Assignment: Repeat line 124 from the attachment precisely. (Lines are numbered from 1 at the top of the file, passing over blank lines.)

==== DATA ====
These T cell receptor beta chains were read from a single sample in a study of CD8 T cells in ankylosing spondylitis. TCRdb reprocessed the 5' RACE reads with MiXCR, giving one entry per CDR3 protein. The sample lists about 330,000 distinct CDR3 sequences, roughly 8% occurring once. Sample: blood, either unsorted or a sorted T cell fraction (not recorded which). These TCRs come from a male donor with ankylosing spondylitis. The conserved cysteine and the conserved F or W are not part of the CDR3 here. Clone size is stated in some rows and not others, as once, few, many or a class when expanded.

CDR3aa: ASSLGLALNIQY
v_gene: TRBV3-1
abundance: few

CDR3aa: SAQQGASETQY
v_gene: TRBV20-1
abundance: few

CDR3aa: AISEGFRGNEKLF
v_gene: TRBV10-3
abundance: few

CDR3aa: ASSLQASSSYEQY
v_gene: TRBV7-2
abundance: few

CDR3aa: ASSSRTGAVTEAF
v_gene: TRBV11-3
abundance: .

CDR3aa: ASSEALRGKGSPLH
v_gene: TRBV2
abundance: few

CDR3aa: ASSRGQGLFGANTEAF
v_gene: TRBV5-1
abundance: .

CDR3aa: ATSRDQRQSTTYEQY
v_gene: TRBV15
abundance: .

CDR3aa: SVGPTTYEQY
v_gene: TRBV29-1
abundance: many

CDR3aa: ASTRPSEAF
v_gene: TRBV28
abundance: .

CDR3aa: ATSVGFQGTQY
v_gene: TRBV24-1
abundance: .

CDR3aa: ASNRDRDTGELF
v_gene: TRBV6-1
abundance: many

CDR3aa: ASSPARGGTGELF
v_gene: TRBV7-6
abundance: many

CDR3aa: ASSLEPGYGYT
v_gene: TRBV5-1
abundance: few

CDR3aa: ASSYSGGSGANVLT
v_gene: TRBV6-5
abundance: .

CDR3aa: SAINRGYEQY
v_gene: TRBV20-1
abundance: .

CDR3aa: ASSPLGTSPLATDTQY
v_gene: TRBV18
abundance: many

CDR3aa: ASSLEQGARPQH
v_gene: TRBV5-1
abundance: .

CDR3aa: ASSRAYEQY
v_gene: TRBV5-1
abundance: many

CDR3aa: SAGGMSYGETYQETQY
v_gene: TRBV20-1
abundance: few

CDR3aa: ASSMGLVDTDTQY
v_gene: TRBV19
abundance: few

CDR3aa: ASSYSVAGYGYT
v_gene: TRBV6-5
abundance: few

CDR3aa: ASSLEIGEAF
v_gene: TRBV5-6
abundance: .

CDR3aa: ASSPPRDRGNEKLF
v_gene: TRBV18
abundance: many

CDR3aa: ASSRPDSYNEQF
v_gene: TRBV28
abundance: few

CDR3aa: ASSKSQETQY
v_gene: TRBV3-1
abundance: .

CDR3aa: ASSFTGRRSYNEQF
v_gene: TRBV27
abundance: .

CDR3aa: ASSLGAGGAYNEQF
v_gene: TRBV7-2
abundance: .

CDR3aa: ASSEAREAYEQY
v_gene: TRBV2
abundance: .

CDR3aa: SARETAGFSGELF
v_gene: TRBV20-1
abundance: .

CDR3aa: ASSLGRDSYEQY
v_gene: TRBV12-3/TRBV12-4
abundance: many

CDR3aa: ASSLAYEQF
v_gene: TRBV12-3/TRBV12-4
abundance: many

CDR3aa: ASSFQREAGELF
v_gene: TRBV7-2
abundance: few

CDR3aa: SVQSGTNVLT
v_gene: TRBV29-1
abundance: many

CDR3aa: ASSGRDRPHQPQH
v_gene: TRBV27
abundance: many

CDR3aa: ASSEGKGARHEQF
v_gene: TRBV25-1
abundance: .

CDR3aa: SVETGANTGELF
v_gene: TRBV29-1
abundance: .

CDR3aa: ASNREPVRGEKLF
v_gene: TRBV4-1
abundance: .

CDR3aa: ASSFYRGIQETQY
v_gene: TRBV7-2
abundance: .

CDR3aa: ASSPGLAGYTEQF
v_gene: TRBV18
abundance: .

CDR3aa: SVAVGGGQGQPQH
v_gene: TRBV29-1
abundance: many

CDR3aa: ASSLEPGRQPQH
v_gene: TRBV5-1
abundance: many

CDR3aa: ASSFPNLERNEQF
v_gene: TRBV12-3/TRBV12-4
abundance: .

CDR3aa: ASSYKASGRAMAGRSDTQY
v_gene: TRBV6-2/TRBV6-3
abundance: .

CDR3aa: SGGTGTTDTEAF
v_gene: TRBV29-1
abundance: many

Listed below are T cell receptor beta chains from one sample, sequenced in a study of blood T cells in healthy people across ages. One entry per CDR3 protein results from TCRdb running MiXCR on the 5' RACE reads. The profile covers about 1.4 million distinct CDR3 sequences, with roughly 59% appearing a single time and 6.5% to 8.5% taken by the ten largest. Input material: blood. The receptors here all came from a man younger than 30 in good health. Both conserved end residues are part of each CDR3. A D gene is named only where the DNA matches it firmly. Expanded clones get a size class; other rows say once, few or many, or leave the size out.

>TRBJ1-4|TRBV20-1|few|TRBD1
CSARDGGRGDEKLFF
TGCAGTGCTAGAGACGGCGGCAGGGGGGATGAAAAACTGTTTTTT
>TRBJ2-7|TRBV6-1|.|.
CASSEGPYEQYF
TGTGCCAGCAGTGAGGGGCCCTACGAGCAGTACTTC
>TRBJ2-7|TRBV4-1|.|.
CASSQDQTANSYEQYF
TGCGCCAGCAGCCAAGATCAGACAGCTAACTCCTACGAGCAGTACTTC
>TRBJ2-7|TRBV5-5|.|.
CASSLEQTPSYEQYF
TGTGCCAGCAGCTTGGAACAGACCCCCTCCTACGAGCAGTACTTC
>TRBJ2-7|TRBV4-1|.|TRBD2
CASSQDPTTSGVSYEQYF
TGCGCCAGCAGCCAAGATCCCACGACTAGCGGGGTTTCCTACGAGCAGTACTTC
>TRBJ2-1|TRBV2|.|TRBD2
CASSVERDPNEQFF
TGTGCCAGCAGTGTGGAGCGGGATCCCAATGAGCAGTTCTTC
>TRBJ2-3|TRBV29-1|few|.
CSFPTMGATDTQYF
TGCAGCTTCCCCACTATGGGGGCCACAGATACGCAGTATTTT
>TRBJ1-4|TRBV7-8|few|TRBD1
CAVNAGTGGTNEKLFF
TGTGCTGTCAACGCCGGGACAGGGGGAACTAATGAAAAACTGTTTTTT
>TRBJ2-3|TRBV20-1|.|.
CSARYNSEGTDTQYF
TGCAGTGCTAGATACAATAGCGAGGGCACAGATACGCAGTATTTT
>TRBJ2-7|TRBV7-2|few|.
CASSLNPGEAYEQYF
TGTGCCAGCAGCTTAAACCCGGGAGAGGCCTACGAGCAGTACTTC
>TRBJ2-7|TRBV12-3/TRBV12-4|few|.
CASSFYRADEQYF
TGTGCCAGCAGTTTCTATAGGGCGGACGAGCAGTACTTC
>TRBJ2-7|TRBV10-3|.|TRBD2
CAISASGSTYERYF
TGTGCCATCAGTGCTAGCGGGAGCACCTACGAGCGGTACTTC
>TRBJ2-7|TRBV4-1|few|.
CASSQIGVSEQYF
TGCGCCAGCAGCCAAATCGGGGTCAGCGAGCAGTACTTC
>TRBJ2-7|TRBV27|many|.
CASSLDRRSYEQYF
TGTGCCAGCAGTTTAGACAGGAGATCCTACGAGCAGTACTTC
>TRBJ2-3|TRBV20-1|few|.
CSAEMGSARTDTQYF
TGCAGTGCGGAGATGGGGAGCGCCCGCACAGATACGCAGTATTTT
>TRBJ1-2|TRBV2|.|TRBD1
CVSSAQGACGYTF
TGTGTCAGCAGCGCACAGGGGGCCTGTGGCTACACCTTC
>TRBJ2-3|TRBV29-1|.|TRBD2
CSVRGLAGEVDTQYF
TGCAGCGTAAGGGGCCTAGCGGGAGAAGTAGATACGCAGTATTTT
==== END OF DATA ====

abundance: many